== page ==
The neuroscience of psychopathy and forensic implications

In recent years, there has been an increase in neuroscientific research on psychopathy. This research has important forensic implications, with the potential to inform the development of new treatments, improve prediction of recidivism or future dangerousness, and reform punishment options. This sel...

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Published in:Psychology, crime & law
Main Author: Ling, Shichun (Author)
Contributors: Raine, Adrian (Author)
Format: Electronic Article
Language:English
Published: 2018
In:Psychology, crime & law
Year: 2018, Volume: 24, Issue: 3, Pages: 296-312
Online Access: Volltext (Resolving-System)
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Summary:In recent years, there has been an increase in neuroscientific research on psychopathy. This research has important forensic implications, with the potential to inform the development of new treatments, improve prediction of recidivism or future dangerousness, and reform punishment options. This selective review examines youth and adult research on the neural basis of psychopathy, and the forensic implications associated with such research. In general, neuroscience findings implicate abnormalities in prefrontal and limbic structures, including the amygdala and striatum, in the etiology of psychopathy. Child and adolescent findings are less consistent than adult findings. Forensic implications of neuroimaging findings for psychopathy are briefly discussed together with limitations and directions for future research.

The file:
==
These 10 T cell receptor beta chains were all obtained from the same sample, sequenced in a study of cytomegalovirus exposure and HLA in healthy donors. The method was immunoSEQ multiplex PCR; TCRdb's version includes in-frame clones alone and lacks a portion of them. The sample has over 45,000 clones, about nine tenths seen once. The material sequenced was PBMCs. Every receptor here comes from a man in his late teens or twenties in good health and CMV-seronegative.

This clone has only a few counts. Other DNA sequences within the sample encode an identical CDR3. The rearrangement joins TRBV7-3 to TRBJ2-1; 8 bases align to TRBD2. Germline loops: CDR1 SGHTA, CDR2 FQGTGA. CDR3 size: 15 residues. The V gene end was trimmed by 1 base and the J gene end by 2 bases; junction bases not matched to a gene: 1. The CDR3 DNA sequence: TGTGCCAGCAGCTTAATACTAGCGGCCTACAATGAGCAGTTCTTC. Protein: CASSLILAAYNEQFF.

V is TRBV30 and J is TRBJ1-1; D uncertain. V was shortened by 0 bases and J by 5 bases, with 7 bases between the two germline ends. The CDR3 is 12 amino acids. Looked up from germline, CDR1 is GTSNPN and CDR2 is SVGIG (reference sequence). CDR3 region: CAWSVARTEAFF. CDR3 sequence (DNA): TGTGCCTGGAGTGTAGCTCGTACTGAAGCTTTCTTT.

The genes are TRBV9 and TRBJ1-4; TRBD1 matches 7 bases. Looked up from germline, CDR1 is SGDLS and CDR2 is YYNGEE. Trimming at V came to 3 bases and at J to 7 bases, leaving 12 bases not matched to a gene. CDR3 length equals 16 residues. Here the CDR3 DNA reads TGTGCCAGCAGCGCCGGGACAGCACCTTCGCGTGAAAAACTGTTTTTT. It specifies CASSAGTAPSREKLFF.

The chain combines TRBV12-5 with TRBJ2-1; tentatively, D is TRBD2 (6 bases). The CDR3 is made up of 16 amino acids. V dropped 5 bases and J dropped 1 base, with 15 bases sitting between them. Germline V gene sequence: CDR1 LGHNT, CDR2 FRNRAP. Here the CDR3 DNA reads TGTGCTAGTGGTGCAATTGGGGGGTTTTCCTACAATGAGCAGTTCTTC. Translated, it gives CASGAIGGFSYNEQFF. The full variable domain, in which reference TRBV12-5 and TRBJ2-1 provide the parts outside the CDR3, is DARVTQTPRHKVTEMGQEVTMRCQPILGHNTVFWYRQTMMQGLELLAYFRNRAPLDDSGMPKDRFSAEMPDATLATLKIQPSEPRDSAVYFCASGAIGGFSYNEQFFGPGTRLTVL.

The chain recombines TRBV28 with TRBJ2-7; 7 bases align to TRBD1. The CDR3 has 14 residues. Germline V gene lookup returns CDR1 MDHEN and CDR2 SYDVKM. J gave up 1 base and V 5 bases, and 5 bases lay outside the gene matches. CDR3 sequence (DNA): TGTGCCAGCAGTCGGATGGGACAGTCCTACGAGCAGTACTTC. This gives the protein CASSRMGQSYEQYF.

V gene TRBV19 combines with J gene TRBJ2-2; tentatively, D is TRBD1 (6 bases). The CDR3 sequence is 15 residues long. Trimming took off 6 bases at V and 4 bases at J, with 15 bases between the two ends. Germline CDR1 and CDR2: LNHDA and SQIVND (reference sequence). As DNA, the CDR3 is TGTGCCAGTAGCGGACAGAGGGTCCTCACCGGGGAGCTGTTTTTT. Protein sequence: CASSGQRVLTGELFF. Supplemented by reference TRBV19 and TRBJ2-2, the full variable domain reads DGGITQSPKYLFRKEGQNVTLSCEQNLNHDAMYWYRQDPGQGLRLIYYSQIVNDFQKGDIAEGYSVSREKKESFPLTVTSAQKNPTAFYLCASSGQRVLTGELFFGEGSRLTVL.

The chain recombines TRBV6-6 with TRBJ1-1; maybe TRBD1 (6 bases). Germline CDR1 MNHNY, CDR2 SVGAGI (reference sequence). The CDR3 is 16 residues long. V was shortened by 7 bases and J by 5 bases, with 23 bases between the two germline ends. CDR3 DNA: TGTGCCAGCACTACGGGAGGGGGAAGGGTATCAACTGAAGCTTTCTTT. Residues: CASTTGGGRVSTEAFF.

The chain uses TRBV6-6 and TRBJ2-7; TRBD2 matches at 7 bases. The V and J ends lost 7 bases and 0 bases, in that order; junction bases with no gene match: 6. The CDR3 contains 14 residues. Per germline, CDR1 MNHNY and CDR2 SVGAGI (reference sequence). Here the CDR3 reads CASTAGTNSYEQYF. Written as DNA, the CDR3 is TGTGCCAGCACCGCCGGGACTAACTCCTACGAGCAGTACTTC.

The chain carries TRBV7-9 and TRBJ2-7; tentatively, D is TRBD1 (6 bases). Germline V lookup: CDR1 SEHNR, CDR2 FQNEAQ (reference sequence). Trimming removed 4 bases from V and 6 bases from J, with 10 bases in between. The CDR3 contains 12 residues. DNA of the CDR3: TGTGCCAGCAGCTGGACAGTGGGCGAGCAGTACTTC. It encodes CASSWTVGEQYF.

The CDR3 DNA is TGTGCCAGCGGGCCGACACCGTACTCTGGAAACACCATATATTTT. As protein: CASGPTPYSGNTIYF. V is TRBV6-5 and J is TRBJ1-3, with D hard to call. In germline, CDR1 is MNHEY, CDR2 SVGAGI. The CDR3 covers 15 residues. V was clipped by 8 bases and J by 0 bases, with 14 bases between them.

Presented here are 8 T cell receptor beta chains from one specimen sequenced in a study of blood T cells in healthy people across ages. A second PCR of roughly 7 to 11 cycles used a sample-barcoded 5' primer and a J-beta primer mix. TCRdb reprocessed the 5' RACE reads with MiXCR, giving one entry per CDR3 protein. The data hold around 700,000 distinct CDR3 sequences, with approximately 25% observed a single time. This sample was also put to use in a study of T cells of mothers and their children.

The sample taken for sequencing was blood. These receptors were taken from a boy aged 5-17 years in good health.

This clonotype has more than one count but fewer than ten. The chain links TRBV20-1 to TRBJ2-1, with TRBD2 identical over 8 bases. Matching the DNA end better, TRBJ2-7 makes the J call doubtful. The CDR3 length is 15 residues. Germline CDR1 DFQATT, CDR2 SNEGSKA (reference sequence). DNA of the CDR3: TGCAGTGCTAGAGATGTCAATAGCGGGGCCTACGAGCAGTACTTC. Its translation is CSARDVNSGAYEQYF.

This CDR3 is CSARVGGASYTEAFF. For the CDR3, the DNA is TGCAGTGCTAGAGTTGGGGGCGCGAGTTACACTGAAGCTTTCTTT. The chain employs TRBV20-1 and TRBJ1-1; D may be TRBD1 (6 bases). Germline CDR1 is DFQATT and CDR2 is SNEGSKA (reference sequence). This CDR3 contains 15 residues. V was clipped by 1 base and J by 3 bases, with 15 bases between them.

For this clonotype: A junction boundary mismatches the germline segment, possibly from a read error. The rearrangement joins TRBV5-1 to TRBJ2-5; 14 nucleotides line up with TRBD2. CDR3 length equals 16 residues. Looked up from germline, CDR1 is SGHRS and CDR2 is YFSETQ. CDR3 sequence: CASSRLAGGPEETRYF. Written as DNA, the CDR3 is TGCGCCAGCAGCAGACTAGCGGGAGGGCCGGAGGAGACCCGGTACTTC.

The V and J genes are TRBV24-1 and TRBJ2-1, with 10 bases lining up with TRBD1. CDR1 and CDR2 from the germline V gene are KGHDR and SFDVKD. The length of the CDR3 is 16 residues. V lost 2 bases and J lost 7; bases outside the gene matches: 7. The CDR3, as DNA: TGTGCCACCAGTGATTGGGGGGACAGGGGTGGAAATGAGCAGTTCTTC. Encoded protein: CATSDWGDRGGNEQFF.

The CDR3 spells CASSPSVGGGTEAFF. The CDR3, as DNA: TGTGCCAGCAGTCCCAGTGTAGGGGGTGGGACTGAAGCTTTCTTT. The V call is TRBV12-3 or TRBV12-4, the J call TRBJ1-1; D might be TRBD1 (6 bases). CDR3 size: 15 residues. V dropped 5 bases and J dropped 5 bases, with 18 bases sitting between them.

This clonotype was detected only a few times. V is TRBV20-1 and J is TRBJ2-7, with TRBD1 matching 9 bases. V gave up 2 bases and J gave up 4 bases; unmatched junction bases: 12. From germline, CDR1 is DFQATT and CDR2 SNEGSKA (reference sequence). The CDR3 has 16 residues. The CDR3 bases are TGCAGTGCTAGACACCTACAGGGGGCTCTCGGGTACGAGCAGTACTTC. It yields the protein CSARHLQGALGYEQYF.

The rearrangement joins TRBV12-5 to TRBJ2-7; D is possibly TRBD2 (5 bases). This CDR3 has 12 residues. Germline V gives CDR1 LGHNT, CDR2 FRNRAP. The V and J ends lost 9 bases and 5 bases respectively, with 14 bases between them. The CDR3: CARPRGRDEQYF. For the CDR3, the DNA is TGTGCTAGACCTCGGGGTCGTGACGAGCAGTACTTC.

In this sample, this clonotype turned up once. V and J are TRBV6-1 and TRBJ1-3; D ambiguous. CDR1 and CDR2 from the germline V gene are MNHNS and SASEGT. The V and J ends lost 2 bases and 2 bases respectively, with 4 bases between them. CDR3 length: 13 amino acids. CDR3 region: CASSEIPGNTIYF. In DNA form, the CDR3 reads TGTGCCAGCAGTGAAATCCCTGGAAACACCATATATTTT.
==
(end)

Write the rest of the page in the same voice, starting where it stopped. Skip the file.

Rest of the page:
ISSN:1477-2744
DOI:10.1080/1068316X.2017.1419243